The German conceded he was “a bit lucky” to win, and admitted Ferrari was not yet where it wanted to be.
“If you look at the gaps the whole weekend, we are not yet a true match (for Mercedes),” he said.
“Therefore at this point we know that we are not yet where we want to be, because we want to be fastest.”
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Defending champion Hamilton could finish the opening three days with only 25 laps under his belt – the least of any driver this week – after Bottas was given an entire day behind the wheel on Tuesday.
The third instalment of pre-season practice at the Circuit de Catalunya on Wednesday was effectively a washout following a deluge of snow here on the outskirts of Barcelona.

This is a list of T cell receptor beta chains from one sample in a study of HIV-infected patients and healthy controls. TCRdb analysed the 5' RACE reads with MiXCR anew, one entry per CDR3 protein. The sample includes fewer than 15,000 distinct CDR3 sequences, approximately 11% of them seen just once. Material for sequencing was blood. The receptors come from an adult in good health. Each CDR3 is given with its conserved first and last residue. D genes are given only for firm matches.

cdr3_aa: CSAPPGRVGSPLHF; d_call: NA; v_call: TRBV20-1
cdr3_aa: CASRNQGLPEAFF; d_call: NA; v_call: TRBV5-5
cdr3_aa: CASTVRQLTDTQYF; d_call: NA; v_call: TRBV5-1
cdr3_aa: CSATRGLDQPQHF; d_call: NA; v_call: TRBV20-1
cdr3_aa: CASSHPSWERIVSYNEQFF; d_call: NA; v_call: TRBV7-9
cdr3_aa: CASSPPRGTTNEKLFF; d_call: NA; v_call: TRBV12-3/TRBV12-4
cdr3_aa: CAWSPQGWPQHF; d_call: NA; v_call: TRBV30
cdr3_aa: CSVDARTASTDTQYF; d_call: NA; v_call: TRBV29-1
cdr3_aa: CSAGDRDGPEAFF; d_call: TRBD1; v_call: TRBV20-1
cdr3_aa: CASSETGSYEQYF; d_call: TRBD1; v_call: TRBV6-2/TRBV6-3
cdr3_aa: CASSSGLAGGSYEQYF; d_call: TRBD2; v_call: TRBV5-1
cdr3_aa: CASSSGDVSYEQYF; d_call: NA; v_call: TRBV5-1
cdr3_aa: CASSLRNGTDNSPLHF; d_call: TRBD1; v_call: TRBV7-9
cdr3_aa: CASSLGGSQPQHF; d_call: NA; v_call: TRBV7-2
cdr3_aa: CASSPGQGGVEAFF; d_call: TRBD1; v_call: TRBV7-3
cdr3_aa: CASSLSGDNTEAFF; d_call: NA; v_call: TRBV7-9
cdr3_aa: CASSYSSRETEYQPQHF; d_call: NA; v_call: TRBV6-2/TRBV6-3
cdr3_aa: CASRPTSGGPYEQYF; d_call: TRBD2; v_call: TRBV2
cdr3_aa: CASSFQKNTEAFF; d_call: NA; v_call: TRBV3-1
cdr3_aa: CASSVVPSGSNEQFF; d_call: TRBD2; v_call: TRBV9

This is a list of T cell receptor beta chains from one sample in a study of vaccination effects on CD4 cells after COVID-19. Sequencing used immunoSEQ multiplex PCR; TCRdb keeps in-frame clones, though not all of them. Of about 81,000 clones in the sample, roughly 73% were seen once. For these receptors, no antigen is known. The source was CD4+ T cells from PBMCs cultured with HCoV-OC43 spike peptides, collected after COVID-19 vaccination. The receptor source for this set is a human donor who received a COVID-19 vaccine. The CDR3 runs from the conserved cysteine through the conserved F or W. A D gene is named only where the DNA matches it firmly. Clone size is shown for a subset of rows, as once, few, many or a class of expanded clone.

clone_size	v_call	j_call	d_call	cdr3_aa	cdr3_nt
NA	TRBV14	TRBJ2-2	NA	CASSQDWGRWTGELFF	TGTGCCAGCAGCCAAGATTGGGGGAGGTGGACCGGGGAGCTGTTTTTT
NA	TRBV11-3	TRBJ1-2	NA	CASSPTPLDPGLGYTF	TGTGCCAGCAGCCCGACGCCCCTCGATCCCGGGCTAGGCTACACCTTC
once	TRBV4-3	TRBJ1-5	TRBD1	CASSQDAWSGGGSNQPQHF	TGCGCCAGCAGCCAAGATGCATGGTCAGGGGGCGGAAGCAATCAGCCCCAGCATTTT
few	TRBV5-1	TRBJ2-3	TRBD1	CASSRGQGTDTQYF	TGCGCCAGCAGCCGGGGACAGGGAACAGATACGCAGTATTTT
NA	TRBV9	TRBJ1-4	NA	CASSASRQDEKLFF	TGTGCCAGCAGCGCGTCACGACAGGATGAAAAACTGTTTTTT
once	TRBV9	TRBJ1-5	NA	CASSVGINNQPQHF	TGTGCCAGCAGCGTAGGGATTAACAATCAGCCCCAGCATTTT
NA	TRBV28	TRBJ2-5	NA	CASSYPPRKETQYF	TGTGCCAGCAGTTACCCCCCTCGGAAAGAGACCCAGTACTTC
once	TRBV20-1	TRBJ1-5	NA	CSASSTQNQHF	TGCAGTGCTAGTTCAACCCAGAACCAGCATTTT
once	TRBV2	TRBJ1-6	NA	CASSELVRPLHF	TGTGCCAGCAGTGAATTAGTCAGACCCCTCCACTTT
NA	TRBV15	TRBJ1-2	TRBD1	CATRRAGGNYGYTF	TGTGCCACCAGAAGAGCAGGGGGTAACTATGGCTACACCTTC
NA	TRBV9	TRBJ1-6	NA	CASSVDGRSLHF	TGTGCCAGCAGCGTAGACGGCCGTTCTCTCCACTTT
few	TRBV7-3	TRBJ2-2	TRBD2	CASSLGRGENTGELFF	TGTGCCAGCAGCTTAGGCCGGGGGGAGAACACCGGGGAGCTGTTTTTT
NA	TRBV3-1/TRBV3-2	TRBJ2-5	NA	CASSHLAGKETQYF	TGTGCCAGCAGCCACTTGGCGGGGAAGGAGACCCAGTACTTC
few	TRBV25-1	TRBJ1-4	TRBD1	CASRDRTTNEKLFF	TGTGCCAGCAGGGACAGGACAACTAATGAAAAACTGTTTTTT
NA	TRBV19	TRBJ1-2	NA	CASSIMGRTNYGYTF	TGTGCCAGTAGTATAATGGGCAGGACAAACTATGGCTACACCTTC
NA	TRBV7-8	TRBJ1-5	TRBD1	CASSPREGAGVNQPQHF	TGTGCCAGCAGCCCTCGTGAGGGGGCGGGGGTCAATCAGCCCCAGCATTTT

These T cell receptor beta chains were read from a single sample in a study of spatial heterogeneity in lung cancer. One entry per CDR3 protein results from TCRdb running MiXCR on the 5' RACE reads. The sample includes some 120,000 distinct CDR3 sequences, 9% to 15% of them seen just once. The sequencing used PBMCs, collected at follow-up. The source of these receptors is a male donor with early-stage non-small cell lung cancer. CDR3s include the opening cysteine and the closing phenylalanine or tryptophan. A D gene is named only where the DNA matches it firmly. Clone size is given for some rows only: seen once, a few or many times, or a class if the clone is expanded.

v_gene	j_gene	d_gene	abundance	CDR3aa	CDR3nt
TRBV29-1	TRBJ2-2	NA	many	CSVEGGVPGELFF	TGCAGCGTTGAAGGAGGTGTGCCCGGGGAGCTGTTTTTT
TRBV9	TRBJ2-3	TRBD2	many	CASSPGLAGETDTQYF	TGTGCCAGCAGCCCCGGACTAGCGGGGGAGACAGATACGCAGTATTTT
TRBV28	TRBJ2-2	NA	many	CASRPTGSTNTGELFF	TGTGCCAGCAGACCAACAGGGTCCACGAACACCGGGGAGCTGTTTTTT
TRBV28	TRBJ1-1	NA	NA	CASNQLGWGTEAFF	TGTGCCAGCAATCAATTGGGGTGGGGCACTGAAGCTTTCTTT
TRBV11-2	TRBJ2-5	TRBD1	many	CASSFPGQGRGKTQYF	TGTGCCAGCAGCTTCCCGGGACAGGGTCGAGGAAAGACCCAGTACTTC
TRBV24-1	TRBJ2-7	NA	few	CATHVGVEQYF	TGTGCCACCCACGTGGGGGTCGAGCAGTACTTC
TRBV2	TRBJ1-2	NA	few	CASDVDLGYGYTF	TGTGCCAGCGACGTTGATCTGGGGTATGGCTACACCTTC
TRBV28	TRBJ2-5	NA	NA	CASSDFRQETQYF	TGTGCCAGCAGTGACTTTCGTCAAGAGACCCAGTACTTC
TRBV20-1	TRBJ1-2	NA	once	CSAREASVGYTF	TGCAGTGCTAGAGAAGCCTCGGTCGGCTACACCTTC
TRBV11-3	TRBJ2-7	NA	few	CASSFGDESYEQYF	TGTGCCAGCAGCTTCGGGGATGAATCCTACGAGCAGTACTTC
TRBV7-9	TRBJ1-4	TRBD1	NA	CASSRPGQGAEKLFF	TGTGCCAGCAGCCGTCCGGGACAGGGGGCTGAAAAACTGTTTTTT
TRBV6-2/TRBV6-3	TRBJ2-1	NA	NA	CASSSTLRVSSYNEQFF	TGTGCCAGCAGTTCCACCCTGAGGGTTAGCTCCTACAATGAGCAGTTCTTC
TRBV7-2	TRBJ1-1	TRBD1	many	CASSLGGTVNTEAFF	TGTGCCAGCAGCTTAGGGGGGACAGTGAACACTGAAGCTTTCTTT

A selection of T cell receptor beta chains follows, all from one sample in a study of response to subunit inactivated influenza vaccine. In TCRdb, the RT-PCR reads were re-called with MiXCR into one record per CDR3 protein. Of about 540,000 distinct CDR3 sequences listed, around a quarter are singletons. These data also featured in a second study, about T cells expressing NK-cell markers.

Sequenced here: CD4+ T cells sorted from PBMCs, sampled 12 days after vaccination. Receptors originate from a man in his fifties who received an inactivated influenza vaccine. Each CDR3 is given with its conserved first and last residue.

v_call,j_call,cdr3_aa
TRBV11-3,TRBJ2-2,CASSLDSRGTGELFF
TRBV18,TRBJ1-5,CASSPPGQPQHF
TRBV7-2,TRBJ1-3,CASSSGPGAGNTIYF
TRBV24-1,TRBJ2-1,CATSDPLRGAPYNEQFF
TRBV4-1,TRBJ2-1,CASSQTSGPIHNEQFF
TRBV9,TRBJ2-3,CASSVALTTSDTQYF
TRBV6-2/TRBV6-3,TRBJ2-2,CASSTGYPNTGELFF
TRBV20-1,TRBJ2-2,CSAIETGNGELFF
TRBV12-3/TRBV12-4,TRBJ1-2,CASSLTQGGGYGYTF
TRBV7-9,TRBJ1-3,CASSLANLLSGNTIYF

In contrast to Hamilton’s limited running, Bottas has already racked up 152 laps of testing, the equivalent of two and a half race distances.
“The miles in these conditions are less valuable than proper miles in proper conditions, but I will take it,” Bottas said.
“I love to drive as much as possible and I definitely have a better understanding of the car [than Lewis] because of the mileage.
“Lewis however, will soon get a good idea of the new car and he is quick to adapt.”
Hamilton, 33, was due to test on Wednesday but the track was closed for much of the morning with the medical helicopter unable to fly in the torrid conditions.
Valtteri Bottas hopes to show ‘more muscle’ in 2018 💪
— Formula 1 (@F1) February 28, 2018